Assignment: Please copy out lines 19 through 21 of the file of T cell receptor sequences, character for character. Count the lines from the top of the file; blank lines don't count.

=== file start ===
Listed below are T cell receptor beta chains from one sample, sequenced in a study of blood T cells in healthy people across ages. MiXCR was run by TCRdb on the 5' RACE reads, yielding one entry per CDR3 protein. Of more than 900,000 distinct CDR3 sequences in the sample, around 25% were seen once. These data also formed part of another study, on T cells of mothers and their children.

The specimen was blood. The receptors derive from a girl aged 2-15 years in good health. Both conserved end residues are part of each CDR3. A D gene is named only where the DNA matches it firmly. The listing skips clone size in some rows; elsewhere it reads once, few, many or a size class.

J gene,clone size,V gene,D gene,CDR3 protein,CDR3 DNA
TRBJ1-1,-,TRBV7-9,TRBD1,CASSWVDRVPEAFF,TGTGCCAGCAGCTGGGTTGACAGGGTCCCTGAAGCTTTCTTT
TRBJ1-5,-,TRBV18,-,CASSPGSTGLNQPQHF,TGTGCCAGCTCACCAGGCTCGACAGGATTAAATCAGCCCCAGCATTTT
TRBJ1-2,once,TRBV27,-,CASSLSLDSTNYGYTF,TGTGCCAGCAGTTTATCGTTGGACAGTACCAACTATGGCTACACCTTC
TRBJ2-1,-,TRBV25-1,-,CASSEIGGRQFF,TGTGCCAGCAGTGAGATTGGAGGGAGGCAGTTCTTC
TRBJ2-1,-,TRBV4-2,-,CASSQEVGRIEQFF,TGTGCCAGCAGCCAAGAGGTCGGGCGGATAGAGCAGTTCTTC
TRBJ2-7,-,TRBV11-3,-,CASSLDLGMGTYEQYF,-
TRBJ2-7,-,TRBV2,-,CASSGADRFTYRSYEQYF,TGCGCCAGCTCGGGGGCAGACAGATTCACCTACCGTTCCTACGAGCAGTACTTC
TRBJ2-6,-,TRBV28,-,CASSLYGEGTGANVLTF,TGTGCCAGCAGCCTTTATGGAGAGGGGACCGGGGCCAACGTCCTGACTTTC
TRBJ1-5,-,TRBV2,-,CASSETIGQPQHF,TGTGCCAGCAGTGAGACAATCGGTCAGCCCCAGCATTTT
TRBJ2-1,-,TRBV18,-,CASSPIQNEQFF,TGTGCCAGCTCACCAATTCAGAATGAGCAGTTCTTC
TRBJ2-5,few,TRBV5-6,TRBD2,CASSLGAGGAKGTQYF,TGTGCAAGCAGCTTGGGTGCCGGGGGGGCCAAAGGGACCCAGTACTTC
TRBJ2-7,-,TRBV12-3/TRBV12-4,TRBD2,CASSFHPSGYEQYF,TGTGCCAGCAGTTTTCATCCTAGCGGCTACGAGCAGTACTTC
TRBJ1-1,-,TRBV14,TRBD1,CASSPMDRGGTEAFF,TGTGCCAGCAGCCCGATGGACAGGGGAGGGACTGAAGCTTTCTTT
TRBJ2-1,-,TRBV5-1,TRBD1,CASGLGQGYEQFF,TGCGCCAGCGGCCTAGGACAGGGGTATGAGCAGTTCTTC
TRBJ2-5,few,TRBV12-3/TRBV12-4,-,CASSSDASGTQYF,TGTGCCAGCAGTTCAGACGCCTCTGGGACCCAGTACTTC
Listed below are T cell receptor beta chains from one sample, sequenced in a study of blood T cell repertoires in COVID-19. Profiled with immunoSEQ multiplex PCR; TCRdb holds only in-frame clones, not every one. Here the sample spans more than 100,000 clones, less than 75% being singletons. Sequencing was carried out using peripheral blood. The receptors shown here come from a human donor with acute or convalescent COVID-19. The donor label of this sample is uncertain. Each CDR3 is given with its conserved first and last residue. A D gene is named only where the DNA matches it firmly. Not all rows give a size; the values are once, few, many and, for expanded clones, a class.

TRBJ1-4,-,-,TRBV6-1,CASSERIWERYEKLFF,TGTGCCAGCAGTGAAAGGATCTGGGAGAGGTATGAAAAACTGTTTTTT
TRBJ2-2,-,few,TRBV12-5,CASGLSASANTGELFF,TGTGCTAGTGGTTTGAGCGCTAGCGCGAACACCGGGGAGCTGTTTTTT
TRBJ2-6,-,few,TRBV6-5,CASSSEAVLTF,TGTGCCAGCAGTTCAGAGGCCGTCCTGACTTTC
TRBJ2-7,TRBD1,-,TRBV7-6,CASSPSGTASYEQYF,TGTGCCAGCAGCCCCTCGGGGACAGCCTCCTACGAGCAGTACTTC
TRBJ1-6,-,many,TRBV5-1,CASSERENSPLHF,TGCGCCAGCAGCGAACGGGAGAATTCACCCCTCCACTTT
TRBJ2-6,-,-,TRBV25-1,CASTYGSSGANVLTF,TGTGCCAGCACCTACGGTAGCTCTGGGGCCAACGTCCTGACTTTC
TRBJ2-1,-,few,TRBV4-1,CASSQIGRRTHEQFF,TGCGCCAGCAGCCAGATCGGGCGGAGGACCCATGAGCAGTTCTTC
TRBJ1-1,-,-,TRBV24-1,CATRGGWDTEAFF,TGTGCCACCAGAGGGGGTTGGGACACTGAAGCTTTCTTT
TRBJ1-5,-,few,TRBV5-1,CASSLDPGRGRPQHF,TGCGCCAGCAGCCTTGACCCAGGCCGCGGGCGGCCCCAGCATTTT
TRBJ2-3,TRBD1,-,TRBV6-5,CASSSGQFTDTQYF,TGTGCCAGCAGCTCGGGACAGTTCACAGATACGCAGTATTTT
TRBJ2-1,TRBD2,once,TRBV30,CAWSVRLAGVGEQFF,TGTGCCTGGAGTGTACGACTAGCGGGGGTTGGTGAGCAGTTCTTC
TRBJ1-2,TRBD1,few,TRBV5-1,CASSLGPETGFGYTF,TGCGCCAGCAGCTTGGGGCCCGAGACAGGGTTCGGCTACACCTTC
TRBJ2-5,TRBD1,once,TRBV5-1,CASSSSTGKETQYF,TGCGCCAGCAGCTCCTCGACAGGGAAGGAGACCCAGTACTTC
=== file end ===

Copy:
Listed below are T cell receptor beta chains from one sample, sequenced in a study of blood T cell repertoires in COVID-19. Profiled with immunoSEQ multiplex PCR; TCRdb holds only in-frame clones, not every one. Here the sample spans more than 100,000 clones, less than 75% being singletons. Sequencing was carried out using peripheral blood. The receptors shown here come from a human donor with acute or convalescent COVID-19. The donor label of this sample is uncertain. Each CDR3 is given with its conserved first and last residue. A D gene is named only where the DNA matches it firmly. Not all rows give a size; the values are once, few, many and, for expanded clones, a class.

TRBJ1-4,-,-,TRBV6-1,CASSERIWERYEKLFF,TGTGCCAGCAGTGAAAGGATCTGGGAGAGGTATGAAAAACTGTTTTTT
TRBJ2-2,-,few,TRBV12-5,CASGLSASANTGELFF,TGTGCTAGTGGTTTGAGCGCTAGCGCGAACACCGGGGAGCTGTTTTTT